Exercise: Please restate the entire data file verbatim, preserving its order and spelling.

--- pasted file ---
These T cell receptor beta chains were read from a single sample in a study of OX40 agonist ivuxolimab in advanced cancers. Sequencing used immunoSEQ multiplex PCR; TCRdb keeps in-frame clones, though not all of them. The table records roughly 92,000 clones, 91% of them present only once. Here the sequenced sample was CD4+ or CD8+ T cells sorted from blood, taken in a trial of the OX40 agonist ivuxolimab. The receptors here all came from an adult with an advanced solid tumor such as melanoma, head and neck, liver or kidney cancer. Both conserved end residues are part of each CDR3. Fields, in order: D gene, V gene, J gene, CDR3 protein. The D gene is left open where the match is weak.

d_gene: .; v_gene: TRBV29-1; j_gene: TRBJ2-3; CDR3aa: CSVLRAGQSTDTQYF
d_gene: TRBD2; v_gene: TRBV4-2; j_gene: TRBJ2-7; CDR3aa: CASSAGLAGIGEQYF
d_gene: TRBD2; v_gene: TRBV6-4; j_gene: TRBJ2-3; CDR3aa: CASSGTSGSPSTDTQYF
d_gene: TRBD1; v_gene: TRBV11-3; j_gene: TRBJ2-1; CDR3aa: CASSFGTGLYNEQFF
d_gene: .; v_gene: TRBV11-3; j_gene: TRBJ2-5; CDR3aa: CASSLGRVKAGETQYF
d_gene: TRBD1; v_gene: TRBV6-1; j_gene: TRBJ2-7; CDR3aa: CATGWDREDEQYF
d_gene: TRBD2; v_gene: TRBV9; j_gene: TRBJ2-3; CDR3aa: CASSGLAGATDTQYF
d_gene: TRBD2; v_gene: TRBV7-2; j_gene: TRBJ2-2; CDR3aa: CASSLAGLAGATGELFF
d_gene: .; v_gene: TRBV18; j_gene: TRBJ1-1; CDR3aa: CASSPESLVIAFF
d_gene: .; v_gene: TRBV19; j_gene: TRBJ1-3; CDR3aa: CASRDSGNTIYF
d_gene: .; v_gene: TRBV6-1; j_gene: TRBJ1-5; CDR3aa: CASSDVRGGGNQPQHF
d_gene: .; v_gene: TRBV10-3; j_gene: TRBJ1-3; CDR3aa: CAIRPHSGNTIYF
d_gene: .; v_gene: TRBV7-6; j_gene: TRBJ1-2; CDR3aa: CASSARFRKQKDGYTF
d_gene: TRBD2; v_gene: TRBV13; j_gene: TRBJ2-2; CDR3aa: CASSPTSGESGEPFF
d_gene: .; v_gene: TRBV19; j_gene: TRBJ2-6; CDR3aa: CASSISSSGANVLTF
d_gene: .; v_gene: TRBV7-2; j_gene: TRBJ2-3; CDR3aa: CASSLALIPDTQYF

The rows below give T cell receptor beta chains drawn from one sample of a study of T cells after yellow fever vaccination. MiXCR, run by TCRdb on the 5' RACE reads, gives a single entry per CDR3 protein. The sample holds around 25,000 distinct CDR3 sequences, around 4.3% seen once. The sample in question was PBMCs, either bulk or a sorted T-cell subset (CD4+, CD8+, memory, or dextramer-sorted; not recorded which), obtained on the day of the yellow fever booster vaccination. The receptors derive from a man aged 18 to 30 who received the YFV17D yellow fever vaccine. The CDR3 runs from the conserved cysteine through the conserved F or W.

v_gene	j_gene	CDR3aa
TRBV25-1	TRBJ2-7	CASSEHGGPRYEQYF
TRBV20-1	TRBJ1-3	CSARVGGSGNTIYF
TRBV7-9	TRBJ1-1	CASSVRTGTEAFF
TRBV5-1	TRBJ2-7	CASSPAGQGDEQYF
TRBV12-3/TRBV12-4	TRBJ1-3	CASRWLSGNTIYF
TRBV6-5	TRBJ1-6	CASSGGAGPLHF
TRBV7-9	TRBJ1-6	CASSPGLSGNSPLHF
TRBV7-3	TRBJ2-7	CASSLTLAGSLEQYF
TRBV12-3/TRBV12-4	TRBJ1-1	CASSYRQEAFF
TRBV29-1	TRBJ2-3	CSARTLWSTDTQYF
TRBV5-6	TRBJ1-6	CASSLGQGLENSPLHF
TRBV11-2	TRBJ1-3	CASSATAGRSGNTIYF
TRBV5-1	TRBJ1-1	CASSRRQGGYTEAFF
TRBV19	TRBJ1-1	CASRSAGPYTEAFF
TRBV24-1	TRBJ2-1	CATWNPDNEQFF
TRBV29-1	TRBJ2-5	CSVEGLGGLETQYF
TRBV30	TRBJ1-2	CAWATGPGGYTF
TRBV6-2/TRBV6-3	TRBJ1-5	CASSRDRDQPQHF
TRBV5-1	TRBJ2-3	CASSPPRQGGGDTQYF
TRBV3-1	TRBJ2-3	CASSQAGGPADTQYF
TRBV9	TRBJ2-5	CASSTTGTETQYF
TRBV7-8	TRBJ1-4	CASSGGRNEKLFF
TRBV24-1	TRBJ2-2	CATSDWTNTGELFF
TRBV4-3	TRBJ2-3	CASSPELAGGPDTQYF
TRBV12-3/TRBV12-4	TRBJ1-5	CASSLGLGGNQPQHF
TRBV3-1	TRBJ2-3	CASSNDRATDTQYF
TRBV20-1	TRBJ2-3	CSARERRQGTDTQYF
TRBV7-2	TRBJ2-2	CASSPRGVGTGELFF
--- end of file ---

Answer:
These T cell receptor beta chains were read from a single sample in a study of OX40 agonist ivuxolimab in advanced cancers. Sequencing used immunoSEQ multiplex PCR; TCRdb keeps in-frame clones, though not all of them. The table records roughly 92,000 clones, 91% of them present only once. Here the sequenced sample was CD4+ or CD8+ T cells sorted from blood, taken in a trial of the OX40 agonist ivuxolimab. The receptors here all came from an adult with an advanced solid tumor such as melanoma, head and neck, liver or kidney cancer. Both conserved end residues are part of each CDR3. Fields, in order: D gene, V gene, J gene, CDR3 protein. The D gene is left open where the match is weak.

d_gene: .; v_gene: TRBV29-1; j_gene: TRBJ2-3; CDR3aa: CSVLRAGQSTDTQYF
d_gene: TRBD2; v_gene: TRBV4-2; j_gene: TRBJ2-7; CDR3aa: CASSAGLAGIGEQYF
d_gene: TRBD2; v_gene: TRBV6-4; j_gene: TRBJ2-3; CDR3aa: CASSGTSGSPSTDTQYF
d_gene: TRBD1; v_gene: TRBV11-3; j_gene: TRBJ2-1; CDR3aa: CASSFGTGLYNEQFF
d_gene: .; v_gene: TRBV11-3; j_gene: TRBJ2-5; CDR3aa: CASSLGRVKAGETQYF
d_gene: TRBD1; v_gene: TRBV6-1; j_gene: TRBJ2-7; CDR3aa: CATGWDREDEQYF
d_gene: TRBD2; v_gene: TRBV9; j_gene: TRBJ2-3; CDR3aa: CASSGLAGATDTQYF
d_gene: TRBD2; v_gene: TRBV7-2; j_gene: TRBJ2-2; CDR3aa: CASSLAGLAGATGELFF
d_gene: .; v_gene: TRBV18; j_gene: TRBJ1-1; CDR3aa: CASSPESLVIAFF
d_gene: .; v_gene: TRBV19; j_gene: TRBJ1-3; CDR3aa: CASRDSGNTIYF
d_gene: .; v_gene: TRBV6-1; j_gene: TRBJ1-5; CDR3aa: CASSDVRGGGNQPQHF
d_gene: .; v_gene: TRBV10-3; j_gene: TRBJ1-3; CDR3aa: CAIRPHSGNTIYF
d_gene: .; v_gene: TRBV7-6; j_gene: TRBJ1-2; CDR3aa: CASSARFRKQKDGYTF
d_gene: TRBD2; v_gene: TRBV13; j_gene: TRBJ2-2; CDR3aa: CASSPTSGESGEPFF
d_gene: .; v_gene: TRBV19; j_gene: TRBJ2-6; CDR3aa: CASSISSSGANVLTF
d_gene: .; v_gene: TRBV7-2; j_gene: TRBJ2-3; CDR3aa: CASSLALIPDTQYF

The rows below give T cell receptor beta chains drawn from one sample of a study of T cells after yellow fever vaccination. MiXCR, run by TCRdb on the 5' RACE reads, gives a single entry per CDR3 protein. The sample holds around 25,000 distinct CDR3 sequences, around 4.3% seen once. The sample in question was PBMCs, either bulk or a sorted T-cell subset (CD4+, CD8+, memory, or dextramer-sorted; not recorded which), obtained on the day of the yellow fever booster vaccination. The receptors derive from a man aged 18 to 30 who received the YFV17D yellow fever vaccine. The CDR3 runs from the conserved cysteine through the conserved F or W.

v_gene	j_gene	CDR3aa
TRBV25-1	TRBJ2-7	CASSEHGGPRYEQYF
TRBV20-1	TRBJ1-3	CSARVGGSGNTIYF
TRBV7-9	TRBJ1-1	CASSVRTGTEAFF
TRBV5-1	TRBJ2-7	CASSPAGQGDEQYF
TRBV12-3/TRBV12-4	TRBJ1-3	CASRWLSGNTIYF
TRBV6-5	TRBJ1-6	CASSGGAGPLHF
TRBV7-9	TRBJ1-6	CASSPGLSGNSPLHF
TRBV7-3	TRBJ2-7	CASSLTLAGSLEQYF
TRBV12-3/TRBV12-4	TRBJ1-1	CASSYRQEAFF
TRBV29-1	TRBJ2-3	CSARTLWSTDTQYF
TRBV5-6	TRBJ1-6	CASSLGQGLENSPLHF
TRBV11-2	TRBJ1-3	CASSATAGRSGNTIYF
TRBV5-1	TRBJ1-1	CASSRRQGGYTEAFF
TRBV19	TRBJ1-1	CASRSAGPYTEAFF
TRBV24-1	TRBJ2-1	CATWNPDNEQFF
TRBV29-1	TRBJ2-5	CSVEGLGGLETQYF
TRBV30	TRBJ1-2	CAWATGPGGYTF
TRBV6-2/TRBV6-3	TRBJ1-5	CASSRDRDQPQHF
TRBV5-1	TRBJ2-3	CASSPPRQGGGDTQYF
TRBV3-1	TRBJ2-3	CASSQAGGPADTQYF
TRBV9	TRBJ2-5	CASSTTGTETQYF
TRBV7-8	TRBJ1-4	CASSGGRNEKLFF
TRBV24-1	TRBJ2-2	CATSDWTNTGELFF
TRBV4-3	TRBJ2-3	CASSPELAGGPDTQYF
TRBV12-3/TRBV12-4	TRBJ1-5	CASSLGLGGNQPQHF
TRBV3-1	TRBJ2-3	CASSNDRATDTQYF
TRBV20-1	TRBJ2-3	CSARERRQGTDTQYF
TRBV7-2	TRBJ2-2	CASSPRGVGTGELFF